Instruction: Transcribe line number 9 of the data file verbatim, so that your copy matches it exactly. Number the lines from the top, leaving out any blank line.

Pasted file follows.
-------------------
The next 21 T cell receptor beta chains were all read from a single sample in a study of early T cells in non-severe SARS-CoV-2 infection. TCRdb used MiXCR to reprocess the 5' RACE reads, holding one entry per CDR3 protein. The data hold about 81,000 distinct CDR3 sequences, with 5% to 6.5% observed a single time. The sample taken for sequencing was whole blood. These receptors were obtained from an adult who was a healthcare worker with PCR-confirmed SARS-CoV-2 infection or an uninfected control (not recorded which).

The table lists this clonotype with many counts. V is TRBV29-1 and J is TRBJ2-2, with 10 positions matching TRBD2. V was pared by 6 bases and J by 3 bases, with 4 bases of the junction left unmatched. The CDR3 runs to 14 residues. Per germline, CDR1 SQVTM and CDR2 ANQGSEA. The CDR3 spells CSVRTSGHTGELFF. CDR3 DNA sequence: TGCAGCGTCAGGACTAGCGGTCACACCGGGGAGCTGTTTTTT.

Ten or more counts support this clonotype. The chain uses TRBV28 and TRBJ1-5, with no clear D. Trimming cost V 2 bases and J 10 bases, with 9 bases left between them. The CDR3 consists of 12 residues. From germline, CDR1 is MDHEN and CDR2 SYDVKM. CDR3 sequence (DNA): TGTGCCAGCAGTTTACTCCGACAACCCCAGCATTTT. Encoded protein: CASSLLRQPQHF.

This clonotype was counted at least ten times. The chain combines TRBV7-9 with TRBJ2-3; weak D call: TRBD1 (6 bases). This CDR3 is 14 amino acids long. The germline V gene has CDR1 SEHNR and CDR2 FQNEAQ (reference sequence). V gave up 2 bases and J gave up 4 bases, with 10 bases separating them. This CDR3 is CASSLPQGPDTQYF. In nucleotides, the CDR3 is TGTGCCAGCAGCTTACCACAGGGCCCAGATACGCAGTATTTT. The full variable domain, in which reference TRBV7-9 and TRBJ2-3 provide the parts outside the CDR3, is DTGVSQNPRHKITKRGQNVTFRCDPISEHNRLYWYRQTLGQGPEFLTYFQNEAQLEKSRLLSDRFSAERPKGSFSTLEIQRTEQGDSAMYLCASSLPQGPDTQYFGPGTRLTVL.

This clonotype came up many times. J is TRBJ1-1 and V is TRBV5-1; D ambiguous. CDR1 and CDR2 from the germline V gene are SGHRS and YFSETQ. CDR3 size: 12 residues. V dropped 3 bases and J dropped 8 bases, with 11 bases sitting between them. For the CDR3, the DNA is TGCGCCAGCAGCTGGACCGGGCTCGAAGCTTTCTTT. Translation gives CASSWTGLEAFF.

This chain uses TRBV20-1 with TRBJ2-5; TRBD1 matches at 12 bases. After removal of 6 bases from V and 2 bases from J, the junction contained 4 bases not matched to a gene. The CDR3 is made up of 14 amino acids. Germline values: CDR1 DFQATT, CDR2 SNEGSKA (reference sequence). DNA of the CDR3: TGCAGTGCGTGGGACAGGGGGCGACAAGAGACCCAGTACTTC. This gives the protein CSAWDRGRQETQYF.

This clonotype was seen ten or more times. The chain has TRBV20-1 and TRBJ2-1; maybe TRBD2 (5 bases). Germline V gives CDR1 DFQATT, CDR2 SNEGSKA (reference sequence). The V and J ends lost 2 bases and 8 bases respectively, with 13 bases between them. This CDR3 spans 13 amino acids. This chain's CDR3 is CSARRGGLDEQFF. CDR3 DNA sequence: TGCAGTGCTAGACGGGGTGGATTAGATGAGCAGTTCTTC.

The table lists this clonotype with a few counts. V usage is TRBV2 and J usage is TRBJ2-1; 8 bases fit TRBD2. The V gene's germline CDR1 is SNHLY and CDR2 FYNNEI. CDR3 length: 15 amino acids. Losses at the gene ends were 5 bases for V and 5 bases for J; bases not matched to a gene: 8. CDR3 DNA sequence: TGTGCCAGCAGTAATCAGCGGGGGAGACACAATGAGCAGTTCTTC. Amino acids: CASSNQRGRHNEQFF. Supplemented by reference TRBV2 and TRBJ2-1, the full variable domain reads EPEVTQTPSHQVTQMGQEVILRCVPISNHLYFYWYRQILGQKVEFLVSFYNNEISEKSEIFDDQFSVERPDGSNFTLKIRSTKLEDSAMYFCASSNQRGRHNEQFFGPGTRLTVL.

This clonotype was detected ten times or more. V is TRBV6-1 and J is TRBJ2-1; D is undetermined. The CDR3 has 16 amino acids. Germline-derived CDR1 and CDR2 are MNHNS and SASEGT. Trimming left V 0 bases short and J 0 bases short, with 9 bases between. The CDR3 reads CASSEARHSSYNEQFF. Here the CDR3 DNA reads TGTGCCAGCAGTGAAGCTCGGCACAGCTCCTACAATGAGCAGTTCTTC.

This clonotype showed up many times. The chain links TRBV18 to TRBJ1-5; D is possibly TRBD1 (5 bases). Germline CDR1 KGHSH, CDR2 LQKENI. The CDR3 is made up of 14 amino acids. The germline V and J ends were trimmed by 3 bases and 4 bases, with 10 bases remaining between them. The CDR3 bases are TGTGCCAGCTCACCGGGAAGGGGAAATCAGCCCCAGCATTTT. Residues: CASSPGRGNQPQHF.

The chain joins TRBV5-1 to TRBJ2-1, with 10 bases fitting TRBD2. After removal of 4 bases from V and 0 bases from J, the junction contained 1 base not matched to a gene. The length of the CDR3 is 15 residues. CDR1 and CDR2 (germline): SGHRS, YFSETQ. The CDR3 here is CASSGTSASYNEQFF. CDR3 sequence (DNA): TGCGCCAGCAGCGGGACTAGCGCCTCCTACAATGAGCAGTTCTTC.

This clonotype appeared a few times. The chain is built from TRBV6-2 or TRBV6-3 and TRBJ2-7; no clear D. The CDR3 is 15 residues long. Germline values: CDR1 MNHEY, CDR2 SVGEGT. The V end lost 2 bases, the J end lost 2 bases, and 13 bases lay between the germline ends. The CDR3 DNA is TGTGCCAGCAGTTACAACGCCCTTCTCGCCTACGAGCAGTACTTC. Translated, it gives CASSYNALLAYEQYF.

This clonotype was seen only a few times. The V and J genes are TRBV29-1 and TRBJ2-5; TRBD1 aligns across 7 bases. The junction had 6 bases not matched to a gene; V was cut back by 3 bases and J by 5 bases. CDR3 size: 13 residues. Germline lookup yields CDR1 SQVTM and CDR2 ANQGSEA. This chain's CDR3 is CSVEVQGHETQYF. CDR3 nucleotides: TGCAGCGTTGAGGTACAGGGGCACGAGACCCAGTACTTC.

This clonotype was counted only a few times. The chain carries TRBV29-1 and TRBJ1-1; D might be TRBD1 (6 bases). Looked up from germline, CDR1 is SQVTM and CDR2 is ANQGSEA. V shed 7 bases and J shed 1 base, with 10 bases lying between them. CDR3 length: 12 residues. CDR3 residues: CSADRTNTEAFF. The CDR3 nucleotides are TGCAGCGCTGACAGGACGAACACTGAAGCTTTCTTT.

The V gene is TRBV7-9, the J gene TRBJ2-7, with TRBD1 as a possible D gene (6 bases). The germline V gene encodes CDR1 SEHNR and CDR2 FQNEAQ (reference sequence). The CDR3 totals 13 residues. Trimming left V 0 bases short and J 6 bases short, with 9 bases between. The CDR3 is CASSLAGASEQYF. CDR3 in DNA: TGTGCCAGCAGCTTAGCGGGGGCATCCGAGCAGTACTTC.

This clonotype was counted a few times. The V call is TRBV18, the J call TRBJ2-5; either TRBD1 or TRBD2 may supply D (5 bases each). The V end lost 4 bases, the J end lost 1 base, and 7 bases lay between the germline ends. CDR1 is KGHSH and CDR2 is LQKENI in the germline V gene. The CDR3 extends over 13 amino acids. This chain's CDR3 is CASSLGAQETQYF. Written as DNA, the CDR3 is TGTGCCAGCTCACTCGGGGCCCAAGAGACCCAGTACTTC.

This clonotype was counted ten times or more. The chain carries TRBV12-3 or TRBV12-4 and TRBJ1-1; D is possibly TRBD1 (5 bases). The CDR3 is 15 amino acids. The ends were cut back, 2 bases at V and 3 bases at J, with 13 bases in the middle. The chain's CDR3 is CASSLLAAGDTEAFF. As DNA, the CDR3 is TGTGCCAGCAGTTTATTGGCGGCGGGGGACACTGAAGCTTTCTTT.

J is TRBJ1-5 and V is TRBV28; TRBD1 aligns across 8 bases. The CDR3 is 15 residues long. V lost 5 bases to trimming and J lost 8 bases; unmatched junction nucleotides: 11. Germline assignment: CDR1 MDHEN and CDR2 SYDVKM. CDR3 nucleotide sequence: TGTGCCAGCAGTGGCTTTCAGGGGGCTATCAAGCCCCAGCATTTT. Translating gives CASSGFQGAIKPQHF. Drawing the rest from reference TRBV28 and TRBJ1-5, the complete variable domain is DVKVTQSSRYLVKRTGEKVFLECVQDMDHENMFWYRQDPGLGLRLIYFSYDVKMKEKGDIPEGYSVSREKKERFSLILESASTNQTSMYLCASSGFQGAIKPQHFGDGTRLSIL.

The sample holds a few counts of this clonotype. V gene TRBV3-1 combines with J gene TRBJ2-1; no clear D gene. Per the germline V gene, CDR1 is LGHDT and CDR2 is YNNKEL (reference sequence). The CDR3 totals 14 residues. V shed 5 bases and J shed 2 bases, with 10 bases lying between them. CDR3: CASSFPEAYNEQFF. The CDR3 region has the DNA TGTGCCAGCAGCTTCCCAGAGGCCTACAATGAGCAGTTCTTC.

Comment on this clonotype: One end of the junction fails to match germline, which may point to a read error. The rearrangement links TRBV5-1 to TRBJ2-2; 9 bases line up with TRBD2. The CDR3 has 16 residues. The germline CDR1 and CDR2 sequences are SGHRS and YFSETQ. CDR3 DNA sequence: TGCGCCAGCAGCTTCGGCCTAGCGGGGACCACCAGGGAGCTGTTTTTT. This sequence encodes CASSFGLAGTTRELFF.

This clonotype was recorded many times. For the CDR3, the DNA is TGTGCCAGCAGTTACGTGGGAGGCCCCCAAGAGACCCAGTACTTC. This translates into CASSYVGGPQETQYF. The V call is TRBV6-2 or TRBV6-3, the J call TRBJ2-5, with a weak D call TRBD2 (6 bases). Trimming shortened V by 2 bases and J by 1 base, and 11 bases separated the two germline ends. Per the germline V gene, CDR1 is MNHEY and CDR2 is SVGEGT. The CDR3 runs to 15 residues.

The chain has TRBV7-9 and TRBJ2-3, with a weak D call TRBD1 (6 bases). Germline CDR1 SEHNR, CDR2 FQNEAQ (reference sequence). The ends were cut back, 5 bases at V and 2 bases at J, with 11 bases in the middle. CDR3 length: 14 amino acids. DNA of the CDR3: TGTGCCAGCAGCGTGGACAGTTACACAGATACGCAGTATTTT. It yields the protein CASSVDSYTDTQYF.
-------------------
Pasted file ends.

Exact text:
This clonotype was detected ten times or more. V is TRBV6-1 and J is TRBJ2-1; D is undetermined. The CDR3 has 16 amino acids. Germline-derived CDR1 and CDR2 are MNHNS and SASEGT. Trimming left V 0 bases short and J 0 bases short, with 9 bases between. The CDR3 reads CASSEARHSSYNEQFF. Here the CDR3 DNA reads TGTGCCAGCAGTGAAGCTCGGCACAGCTCCTACAATGAGCAGTTCTTC.